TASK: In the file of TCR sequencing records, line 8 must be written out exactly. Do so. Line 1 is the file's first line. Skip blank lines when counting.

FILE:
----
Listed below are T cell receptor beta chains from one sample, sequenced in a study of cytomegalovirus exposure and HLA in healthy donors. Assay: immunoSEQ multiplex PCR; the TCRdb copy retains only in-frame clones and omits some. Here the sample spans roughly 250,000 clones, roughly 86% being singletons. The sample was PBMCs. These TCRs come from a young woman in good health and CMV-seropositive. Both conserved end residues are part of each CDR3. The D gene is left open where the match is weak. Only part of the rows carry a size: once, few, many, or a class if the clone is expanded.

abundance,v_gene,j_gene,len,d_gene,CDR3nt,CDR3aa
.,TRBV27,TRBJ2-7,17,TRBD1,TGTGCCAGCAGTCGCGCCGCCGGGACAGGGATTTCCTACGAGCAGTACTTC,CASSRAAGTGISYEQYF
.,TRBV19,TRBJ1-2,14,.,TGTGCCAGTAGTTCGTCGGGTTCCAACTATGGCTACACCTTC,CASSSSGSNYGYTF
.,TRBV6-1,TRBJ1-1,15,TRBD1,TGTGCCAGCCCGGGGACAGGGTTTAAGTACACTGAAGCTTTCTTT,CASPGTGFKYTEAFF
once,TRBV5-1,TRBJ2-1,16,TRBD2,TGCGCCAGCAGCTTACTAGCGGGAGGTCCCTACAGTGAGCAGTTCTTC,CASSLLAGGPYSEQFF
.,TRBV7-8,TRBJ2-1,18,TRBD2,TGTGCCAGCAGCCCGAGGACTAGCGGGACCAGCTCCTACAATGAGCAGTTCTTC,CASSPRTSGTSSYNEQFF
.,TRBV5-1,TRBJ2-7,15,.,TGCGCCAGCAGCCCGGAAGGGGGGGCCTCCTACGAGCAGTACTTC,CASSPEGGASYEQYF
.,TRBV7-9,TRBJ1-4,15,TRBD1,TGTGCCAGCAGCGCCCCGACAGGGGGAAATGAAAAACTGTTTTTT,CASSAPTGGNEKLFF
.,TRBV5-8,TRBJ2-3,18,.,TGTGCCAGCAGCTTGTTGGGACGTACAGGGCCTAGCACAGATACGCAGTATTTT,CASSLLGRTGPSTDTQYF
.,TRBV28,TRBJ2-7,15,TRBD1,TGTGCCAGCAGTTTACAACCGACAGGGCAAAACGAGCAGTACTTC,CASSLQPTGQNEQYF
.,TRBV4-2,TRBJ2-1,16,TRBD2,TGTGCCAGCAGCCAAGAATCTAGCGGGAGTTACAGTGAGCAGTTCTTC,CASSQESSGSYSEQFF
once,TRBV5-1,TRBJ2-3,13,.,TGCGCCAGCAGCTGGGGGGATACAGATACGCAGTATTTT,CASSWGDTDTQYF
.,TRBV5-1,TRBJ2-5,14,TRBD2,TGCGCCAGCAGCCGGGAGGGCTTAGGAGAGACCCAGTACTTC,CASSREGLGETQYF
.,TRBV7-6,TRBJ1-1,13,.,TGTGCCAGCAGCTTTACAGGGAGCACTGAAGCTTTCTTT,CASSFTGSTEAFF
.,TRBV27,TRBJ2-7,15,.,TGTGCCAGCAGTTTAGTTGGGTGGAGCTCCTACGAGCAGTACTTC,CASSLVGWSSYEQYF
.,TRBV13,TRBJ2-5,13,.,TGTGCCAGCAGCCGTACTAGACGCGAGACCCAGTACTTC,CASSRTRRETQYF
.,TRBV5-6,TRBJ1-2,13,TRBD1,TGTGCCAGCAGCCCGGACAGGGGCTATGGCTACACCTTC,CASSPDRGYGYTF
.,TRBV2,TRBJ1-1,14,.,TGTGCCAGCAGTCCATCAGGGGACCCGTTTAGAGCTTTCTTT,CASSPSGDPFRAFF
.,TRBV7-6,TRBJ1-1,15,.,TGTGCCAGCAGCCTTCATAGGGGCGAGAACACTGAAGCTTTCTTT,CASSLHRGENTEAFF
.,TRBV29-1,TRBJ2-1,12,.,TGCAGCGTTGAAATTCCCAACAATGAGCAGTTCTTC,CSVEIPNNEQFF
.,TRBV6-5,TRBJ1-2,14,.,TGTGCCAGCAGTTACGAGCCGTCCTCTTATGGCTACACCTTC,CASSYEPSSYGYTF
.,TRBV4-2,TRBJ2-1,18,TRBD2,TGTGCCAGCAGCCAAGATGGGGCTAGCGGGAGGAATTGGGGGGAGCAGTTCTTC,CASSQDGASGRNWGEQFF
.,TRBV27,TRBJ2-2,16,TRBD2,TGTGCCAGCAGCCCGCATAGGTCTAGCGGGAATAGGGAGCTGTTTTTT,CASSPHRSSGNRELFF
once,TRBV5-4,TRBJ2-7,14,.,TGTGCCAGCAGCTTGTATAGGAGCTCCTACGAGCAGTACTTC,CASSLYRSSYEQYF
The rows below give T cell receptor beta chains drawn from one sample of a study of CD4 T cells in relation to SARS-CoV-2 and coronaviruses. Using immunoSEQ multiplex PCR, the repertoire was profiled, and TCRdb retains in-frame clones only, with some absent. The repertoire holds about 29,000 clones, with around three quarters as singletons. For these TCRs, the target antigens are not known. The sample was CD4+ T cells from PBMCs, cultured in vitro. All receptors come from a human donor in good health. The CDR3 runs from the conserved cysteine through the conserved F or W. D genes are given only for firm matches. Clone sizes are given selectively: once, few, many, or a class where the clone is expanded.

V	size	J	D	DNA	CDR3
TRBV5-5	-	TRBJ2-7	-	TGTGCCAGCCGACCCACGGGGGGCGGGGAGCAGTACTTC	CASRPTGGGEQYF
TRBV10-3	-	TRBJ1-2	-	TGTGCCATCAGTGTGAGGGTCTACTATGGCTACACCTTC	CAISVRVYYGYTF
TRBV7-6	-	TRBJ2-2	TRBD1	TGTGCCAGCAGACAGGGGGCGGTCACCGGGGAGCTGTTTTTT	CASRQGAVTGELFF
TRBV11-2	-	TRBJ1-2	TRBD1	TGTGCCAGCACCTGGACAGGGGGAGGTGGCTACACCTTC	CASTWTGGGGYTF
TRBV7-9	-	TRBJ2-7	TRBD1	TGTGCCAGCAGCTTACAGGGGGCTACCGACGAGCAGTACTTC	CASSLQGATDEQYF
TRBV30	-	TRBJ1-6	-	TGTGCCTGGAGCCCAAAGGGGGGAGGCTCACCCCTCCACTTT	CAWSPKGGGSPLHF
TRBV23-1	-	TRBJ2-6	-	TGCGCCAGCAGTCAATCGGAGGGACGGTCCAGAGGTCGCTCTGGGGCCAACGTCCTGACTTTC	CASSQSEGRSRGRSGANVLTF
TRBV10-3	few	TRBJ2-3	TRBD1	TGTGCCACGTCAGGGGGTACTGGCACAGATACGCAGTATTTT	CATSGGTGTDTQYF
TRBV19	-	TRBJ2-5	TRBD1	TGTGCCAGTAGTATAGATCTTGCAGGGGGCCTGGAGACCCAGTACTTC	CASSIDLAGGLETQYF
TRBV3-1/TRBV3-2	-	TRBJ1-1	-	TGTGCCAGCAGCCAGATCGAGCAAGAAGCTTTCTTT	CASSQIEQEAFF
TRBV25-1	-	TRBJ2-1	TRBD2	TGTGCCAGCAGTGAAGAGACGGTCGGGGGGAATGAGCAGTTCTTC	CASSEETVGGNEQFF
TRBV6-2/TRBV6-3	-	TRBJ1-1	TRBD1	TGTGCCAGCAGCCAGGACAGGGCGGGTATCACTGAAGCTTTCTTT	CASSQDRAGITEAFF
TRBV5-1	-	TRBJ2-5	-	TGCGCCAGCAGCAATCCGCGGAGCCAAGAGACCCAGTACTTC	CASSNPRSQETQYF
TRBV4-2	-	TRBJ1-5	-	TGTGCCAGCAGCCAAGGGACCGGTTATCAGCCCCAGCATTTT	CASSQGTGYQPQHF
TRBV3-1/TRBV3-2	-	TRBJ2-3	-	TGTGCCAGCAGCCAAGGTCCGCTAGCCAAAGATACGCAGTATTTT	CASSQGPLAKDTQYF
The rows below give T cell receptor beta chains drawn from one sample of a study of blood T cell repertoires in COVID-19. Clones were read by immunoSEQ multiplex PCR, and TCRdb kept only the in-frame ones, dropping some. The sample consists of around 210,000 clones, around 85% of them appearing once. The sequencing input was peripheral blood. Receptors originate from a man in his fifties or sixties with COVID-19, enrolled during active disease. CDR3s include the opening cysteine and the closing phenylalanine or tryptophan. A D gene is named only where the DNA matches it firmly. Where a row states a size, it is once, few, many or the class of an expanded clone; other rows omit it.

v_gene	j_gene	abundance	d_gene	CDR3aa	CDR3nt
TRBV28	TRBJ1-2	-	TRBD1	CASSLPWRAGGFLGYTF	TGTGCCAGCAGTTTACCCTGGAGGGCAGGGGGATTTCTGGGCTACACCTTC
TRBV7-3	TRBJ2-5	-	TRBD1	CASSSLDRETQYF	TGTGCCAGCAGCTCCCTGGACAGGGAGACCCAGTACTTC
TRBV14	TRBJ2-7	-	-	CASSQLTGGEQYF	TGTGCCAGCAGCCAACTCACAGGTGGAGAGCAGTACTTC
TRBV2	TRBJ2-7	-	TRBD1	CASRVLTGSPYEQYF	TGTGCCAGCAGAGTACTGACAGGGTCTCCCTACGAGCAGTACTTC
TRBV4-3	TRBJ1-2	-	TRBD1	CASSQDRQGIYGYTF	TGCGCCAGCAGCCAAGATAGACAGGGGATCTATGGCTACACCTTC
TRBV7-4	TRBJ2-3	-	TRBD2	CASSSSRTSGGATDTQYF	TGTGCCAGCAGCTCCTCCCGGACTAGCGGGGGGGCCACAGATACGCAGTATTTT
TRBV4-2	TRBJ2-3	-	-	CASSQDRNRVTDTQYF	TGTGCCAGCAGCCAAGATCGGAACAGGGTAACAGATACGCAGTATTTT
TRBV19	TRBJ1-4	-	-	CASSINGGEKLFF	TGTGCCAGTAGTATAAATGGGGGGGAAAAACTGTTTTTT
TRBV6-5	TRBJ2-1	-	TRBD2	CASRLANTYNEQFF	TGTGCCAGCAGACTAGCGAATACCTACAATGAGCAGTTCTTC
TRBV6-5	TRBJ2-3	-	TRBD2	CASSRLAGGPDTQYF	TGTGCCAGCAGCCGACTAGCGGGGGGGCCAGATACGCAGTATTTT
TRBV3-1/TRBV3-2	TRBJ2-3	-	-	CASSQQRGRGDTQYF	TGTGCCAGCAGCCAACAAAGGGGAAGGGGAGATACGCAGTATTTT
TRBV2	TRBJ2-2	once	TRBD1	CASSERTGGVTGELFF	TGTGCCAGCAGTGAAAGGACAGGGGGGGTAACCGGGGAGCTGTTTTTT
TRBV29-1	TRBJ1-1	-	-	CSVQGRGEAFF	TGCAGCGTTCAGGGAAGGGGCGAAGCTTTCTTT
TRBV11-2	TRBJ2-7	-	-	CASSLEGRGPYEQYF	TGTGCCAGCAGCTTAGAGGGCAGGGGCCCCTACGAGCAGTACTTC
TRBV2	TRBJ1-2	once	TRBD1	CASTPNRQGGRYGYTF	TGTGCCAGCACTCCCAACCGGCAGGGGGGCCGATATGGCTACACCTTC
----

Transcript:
.,TRBV5-1,TRBJ2-7,15,.,TGCGCCAGCAGCCCGGAAGGGGGGGCCTCCTACGAGCAGTACTTC,CASSPEGGASYEQYF